Introduction to Bhutanese Food

Prepare to be surprised by the food in Bhutan. The country’s cuisine takes some of its influences from neighboring countries including China and Nepal, but Bhutan’s rich, spicy signature dishes are unique. Vegetarians and carnivores alike can eat like kings in Bhutan, and foodies know the country for its complex, layered flavor profiles – many of which star the same ingredient.

Bhutan’s Spice Profile

Chili lovers, get thee to Bhutan. Most of the country’s most famous and beloved dishes are made with chilies of varying kinds, including fresh green chilies, dried red chilies and white chilies. Coriander, ginger, garlic, curry and turmeric also feature heavily in Bhutanese cooking.

Signature Dishes of Bhutan

No visit to Bhutan is complete without at least one bite of ema datshi. Its name literally means chilies and cheese, which is exactly what this stew is made of. Often served with red rice, ema datshi is a dish for which many Bhutanese families have their own secret recipes. The cheese is generally made from the milk of local yaks or cows. This local cheese features heavily in Bhutan’s cuisine. It’s cooked with potatoes, eggs, dried beef and other proteins in a variety of traditional dishes.

Dumplings called momos are one of Bhutan’s other beloved staples, and one of the country’s most common street foods. They’re filled with meat, cabbage and/or cheese and plenty of spices.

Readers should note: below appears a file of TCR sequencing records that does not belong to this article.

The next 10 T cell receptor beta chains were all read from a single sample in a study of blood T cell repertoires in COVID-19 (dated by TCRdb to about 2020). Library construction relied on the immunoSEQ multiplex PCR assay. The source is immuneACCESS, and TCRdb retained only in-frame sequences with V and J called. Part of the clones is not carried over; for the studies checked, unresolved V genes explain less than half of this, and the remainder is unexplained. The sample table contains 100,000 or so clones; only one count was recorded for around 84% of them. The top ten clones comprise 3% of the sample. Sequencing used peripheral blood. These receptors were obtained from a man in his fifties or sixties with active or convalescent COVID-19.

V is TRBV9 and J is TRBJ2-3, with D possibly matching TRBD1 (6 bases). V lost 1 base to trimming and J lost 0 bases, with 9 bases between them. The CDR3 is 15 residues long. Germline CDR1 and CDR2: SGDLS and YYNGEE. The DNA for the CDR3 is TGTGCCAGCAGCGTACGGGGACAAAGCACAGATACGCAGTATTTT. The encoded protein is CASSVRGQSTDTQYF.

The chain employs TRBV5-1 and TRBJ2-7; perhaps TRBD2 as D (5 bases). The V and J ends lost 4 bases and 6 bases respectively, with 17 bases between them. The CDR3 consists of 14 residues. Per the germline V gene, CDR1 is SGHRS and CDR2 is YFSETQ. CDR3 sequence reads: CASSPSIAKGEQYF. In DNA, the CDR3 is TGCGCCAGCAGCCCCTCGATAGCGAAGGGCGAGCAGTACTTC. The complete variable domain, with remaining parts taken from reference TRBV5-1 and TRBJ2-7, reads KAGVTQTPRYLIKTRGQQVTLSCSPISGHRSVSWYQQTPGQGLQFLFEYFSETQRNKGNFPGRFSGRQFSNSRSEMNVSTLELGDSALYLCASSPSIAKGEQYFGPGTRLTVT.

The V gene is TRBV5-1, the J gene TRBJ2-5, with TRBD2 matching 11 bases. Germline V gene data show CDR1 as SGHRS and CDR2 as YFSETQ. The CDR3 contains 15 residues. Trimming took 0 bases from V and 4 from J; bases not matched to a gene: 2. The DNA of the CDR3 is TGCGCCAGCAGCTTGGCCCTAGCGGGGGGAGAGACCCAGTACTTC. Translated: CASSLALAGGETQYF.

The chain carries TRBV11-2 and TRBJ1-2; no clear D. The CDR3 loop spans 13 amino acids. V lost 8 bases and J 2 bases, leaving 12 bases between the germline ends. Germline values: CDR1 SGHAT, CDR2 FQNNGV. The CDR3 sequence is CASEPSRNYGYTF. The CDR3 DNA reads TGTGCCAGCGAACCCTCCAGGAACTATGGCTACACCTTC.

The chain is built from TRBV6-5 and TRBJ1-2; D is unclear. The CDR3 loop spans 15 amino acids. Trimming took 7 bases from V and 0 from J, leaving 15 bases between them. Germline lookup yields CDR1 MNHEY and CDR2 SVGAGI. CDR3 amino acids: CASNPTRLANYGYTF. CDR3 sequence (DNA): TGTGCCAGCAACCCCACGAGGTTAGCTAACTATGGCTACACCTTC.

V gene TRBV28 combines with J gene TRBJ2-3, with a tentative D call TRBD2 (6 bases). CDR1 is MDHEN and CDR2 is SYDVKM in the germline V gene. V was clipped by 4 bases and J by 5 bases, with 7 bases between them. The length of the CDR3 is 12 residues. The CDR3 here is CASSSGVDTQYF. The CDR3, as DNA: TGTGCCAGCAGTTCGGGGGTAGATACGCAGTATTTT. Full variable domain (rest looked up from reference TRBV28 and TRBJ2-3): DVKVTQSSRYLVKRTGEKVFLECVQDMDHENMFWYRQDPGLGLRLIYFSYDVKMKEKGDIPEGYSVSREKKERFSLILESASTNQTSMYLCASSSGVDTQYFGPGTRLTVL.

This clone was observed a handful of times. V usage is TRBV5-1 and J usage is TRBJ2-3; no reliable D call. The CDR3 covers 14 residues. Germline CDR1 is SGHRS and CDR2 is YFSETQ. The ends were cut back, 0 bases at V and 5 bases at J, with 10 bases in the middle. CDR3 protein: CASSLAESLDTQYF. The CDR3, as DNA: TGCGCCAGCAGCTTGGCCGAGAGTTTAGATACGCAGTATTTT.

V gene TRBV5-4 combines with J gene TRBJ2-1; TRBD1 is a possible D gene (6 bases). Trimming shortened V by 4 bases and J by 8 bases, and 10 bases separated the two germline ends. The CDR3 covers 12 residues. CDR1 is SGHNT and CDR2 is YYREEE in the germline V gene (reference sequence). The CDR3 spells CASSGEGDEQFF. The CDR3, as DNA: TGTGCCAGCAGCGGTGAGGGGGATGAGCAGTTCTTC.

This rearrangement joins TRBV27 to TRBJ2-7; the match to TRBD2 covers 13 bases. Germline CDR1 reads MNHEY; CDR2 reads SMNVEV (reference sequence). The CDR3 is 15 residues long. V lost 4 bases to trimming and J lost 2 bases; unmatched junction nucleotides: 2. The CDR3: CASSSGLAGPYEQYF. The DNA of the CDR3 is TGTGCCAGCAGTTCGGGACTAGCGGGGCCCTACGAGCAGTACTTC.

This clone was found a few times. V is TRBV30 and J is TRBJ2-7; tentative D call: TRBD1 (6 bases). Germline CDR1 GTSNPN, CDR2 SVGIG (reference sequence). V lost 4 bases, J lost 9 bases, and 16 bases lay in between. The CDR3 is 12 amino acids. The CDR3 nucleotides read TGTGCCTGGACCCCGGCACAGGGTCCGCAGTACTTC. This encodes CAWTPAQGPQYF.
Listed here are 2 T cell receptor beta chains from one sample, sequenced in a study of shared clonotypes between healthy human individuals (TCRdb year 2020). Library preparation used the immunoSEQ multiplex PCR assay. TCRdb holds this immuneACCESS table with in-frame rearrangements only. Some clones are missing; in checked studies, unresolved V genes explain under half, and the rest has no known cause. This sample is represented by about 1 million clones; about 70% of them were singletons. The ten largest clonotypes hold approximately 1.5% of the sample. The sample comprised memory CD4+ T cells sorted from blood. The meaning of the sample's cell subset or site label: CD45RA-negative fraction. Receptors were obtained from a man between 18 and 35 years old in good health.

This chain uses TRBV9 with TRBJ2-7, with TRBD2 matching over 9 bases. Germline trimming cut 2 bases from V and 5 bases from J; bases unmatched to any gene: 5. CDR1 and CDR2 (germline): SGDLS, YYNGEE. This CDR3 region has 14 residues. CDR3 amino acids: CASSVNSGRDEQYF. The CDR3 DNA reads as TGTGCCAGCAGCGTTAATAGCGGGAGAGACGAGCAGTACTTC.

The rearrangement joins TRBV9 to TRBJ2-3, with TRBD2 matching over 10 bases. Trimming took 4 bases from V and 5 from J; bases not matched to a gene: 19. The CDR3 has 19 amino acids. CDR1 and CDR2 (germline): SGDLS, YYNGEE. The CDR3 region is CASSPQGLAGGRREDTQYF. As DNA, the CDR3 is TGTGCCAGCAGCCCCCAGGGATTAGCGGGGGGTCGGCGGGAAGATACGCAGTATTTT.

Other popular dishes include spicy chicken stew and stir-fries made with pork, beef or tripe and vegetables. Salty butter tea, called suja, is a local delicacy.

Eating Well in Bhutan

Tourists don’t go hungry in Bhutan. For one thing, the daily tariff imposed on all tourists includes the price of food. It also helps that local chefs are generally willing to tailor the spice level of their dishes to suit the palates of tourists who aren’t accustomed to eating so many chilies.

Get comfortable eating with your hands! That’s the traditional way of eating in Bhutan. It’s common to wash your hands before eating, but visitors may want to carry antibacterial hand wipes too. Expect to enjoy some meals while sitting on the floor. And tourists in Bhutan’s capital city must visit the Centenary weekend market. It’s the best place to get up close and personal with the sights and smells of local ingredients.

Getting hungry? Take your taste buds on a wild ride through Bhutan. Reach out to FS Travel Advisors to start making plans for your next trip!